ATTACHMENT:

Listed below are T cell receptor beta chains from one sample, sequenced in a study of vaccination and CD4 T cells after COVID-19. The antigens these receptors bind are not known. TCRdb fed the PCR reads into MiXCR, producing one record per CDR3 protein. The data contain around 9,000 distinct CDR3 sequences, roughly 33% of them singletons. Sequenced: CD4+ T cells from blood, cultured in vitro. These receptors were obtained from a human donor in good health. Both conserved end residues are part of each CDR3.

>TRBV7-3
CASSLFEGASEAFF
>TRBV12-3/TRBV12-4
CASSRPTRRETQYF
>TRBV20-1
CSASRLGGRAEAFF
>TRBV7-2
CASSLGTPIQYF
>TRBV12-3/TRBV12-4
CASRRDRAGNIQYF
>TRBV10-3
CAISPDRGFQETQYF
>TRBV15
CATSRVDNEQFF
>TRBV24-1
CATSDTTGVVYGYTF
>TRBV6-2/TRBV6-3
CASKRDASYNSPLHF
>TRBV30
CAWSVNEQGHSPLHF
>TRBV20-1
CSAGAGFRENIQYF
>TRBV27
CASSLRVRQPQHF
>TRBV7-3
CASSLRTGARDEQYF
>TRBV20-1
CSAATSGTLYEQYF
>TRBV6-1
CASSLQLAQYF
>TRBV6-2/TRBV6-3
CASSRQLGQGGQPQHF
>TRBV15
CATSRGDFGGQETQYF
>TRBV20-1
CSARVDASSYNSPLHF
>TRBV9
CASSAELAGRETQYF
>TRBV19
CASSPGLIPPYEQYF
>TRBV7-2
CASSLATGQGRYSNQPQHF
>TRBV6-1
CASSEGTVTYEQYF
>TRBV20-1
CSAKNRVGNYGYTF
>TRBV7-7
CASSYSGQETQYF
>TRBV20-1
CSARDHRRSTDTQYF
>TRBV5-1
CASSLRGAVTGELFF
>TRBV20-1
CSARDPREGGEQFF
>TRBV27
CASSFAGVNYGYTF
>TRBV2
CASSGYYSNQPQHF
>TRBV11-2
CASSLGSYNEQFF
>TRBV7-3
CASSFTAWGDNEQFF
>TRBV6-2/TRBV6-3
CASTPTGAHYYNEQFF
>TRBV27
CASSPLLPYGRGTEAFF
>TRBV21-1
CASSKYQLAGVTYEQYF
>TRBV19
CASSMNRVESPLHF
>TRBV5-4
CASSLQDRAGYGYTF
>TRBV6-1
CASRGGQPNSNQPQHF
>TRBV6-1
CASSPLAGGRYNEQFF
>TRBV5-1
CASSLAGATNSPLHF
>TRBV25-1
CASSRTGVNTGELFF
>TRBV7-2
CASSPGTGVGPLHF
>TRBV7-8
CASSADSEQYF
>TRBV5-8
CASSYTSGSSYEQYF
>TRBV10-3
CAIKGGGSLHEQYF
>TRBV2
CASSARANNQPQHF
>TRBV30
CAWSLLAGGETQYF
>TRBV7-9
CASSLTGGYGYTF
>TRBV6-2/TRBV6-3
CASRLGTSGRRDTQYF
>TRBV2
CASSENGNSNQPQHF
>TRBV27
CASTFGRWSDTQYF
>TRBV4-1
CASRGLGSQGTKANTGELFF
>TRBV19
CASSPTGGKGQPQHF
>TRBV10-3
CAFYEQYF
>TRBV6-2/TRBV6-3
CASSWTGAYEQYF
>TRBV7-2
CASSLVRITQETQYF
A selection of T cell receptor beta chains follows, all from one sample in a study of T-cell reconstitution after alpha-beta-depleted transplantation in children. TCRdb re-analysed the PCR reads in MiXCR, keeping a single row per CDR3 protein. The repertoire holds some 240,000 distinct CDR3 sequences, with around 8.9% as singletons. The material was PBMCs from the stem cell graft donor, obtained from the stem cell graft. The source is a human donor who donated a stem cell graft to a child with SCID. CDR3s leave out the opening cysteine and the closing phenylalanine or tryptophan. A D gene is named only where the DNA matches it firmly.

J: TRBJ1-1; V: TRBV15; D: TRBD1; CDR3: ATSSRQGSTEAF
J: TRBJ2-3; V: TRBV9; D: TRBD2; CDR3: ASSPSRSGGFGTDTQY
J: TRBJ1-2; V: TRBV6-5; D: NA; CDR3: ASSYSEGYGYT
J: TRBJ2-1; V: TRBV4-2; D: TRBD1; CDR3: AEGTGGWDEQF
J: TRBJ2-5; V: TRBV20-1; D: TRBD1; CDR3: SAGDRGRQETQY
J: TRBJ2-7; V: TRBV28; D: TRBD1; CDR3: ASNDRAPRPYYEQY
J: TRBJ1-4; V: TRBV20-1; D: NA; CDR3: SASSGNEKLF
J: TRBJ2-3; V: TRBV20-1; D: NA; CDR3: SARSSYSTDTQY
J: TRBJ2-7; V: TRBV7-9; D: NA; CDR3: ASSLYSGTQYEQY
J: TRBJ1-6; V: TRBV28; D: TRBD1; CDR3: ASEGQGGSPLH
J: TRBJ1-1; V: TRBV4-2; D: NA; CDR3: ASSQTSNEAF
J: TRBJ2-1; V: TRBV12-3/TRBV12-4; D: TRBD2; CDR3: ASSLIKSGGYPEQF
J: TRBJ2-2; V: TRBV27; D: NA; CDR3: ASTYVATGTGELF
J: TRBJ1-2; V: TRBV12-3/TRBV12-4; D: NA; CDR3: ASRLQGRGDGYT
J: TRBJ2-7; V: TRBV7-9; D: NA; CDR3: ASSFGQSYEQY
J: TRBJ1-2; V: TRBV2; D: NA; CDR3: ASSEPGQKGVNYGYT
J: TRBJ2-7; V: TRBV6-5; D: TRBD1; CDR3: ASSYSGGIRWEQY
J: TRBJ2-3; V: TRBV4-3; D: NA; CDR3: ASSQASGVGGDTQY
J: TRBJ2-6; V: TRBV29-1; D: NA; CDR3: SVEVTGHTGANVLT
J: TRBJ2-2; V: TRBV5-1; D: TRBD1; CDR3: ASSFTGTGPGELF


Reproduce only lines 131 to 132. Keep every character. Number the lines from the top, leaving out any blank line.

J: TRBJ2-6; V: TRBV29-1; D: NA; CDR3: SVEVTGHTGANVLT
J: TRBJ2-2; V: TRBV5-1; D: TRBD1; CDR3: ASSFTGTGPGELF